As dedicated dotwatchers already know, earlier today Oliver stormed through the half way point and, as of 8pm UTC, had ‘only’ 1301 NM to go, having already rowed 1350 NM (which translates to 1553 actual miles travelled). He attributes his recent string of high mileage days to more time spent rowing, which he in turn attributed to his aversion to spending a lot of time in his living cabin, the current condition of which he describes, simply, as “disgusting”. He was gratified to reach the half way point but noted that the 1301NM remaining is a “long way to row”.
In the race up front, Swiss Mocean continues to close on the front runners, now just 19NM behind Team Antigua and 60NM behind the Four Oarsmen. Notably, both of the front two have significantly increased their mileage in the past 24 hours but remain a little behind the torrid pace of the Swiss. It is as if the front two hear foot steps and, indeed, I am sure they have heard from their teams that the Swiss are coming on. I am curious as to how these three teams are going to handle the remaining 8-9 day “sprint” to the finish - do they go to 3 on the oars/24 hours day to the finish line which, obviously, is 18 hours of rowing each day for each man for more than a week? I am glad that I am not on any of those boats.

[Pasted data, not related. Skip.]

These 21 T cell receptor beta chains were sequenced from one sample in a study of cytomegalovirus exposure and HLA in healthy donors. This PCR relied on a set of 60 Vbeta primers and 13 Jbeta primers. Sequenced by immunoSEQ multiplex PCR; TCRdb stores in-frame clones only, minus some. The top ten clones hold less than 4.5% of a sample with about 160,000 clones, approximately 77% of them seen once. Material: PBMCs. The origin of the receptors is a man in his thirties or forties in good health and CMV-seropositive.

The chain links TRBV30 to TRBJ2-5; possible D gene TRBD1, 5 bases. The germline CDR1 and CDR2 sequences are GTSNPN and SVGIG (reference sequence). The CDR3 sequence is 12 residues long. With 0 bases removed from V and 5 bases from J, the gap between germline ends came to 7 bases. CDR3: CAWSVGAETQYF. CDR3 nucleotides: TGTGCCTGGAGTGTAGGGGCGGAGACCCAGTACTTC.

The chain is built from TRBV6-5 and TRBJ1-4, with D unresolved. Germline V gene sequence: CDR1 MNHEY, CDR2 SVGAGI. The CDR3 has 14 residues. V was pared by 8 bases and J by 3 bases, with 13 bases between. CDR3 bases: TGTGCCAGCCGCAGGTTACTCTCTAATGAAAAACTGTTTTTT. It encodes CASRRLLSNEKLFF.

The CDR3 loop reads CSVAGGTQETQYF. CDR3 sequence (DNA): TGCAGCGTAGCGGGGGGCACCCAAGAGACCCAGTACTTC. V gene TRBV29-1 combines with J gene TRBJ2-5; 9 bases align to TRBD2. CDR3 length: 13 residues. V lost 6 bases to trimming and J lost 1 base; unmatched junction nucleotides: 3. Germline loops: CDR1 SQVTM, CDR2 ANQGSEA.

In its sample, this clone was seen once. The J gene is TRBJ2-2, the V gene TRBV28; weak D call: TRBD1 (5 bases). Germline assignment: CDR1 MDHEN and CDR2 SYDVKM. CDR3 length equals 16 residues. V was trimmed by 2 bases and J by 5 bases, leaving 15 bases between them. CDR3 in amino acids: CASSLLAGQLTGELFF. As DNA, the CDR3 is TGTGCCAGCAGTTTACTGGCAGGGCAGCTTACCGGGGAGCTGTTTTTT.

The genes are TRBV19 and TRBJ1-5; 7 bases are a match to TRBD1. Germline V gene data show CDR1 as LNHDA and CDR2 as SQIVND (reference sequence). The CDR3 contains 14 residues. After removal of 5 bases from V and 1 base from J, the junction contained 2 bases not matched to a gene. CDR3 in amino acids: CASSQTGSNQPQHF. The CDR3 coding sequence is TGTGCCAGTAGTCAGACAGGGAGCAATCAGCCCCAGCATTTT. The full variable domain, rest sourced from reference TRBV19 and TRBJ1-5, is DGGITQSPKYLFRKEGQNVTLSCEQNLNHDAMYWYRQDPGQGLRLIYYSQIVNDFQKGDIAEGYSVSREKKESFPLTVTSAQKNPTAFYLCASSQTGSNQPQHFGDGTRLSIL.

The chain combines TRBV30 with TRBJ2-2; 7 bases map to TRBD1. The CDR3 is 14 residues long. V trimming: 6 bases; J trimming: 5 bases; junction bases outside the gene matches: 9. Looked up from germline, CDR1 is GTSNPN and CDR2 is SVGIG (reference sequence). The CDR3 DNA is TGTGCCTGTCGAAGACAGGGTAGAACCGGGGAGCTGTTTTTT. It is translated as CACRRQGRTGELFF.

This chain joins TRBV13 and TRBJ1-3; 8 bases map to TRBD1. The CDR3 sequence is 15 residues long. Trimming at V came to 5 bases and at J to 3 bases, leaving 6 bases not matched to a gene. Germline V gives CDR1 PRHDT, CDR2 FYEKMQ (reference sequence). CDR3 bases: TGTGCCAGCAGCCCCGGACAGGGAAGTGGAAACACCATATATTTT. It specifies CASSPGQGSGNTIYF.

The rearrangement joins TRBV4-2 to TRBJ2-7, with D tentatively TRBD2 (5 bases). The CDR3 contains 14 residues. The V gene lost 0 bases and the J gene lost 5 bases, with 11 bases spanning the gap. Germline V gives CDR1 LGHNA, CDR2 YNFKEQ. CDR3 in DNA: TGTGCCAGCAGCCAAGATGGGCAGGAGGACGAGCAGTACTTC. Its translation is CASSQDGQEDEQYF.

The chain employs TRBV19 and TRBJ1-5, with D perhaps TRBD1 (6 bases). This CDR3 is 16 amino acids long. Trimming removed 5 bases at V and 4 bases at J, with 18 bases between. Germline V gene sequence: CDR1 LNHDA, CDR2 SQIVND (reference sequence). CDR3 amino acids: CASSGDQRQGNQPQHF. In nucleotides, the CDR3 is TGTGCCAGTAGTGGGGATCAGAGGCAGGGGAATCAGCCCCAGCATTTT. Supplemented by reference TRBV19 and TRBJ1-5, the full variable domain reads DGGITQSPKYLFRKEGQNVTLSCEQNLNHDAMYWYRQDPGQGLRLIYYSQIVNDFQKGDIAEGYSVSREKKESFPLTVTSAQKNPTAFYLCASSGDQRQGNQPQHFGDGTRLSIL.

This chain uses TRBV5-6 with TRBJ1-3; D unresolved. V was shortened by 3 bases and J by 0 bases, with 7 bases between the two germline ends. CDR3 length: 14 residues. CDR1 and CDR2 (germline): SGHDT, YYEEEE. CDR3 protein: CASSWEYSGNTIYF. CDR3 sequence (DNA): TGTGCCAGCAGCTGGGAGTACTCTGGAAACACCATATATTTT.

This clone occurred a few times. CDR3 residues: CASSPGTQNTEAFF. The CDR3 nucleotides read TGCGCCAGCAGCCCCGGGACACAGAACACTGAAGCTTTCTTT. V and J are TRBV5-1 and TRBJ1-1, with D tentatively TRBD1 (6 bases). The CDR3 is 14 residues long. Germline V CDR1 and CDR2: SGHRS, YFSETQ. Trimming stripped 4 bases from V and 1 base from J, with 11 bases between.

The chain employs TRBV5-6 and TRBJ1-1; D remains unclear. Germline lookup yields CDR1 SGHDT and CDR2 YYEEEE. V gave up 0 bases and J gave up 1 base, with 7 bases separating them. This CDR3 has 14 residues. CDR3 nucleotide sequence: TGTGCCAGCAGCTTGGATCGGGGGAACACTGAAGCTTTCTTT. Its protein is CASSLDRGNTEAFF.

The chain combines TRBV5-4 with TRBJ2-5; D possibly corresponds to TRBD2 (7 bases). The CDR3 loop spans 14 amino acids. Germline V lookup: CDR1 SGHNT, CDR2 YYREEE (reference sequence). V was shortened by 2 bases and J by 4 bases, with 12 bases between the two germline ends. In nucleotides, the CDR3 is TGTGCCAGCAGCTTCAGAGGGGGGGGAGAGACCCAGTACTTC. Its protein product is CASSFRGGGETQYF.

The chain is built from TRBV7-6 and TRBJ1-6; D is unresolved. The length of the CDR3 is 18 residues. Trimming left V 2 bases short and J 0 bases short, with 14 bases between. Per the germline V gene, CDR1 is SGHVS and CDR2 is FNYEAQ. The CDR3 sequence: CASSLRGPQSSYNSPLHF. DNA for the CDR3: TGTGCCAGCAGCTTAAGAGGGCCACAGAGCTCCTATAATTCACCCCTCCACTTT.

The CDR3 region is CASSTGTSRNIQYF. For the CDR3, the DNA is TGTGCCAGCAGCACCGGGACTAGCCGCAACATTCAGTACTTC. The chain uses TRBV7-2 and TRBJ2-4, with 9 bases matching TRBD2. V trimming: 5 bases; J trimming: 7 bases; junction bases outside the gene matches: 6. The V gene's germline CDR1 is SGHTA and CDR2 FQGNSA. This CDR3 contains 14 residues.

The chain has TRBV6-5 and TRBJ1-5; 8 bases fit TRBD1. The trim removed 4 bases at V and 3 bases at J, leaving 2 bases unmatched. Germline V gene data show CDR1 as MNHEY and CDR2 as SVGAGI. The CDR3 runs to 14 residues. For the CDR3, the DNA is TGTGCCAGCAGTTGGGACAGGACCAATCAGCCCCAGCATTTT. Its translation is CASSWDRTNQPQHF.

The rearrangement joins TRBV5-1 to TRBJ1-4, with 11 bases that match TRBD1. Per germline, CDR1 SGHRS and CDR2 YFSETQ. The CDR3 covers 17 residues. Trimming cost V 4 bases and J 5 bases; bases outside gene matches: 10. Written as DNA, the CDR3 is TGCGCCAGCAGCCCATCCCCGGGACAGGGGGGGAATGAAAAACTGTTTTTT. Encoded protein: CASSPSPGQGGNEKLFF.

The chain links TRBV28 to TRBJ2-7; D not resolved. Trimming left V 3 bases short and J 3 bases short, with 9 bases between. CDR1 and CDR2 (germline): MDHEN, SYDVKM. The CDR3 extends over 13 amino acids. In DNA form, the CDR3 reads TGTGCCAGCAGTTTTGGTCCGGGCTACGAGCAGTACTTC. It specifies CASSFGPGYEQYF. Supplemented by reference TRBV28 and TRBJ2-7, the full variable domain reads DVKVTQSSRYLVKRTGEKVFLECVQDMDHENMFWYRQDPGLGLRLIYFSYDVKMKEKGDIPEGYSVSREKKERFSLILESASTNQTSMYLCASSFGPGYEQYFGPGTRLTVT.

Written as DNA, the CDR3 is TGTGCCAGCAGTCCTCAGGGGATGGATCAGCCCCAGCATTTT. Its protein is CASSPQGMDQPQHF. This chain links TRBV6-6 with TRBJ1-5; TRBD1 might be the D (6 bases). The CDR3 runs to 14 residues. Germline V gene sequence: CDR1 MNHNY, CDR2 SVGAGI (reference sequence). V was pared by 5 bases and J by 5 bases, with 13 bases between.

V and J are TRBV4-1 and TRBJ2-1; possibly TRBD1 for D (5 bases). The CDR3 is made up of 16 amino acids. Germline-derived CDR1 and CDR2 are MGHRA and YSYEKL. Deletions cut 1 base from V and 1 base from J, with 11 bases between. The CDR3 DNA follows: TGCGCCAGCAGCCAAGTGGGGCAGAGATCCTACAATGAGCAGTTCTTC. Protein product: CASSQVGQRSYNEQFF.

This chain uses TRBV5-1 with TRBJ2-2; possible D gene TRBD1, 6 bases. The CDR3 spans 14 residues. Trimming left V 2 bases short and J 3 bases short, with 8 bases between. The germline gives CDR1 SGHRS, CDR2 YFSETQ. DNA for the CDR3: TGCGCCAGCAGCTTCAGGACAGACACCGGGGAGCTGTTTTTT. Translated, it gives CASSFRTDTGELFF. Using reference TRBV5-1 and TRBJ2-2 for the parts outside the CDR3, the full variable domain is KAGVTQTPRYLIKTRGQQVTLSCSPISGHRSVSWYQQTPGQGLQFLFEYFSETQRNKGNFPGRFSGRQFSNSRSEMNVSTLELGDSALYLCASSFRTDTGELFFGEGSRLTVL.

Tonight Ollie called me very briefly to ask my advice about his course as he fixed his rudder for the night. Have shifted a couple days ago to a “due west” course he was wondering whether he should go back to a more southerly setting. I, of course, had no clue as to what the right answer was so I reflexively reverted to “CEO mode” by saying something like “Ollie, I personally don’t have an informed opinion on that but I have people who do...” Those people being you - specifically, the sailors and other maritime types who have taken an interest in Oliver’s journey - if you have informed advice on his proper course at this point, please let me know what it is so I can pass it on to him!

January 13: Day 30

Another Update: Oliver is set to finish in a few weeks thanks to an above average amount of bad weather which has helped to push him forwards (at the cost of increased discomfort). This one is more poetic than the last, sounds like he is really connecting to the water.

Day 30: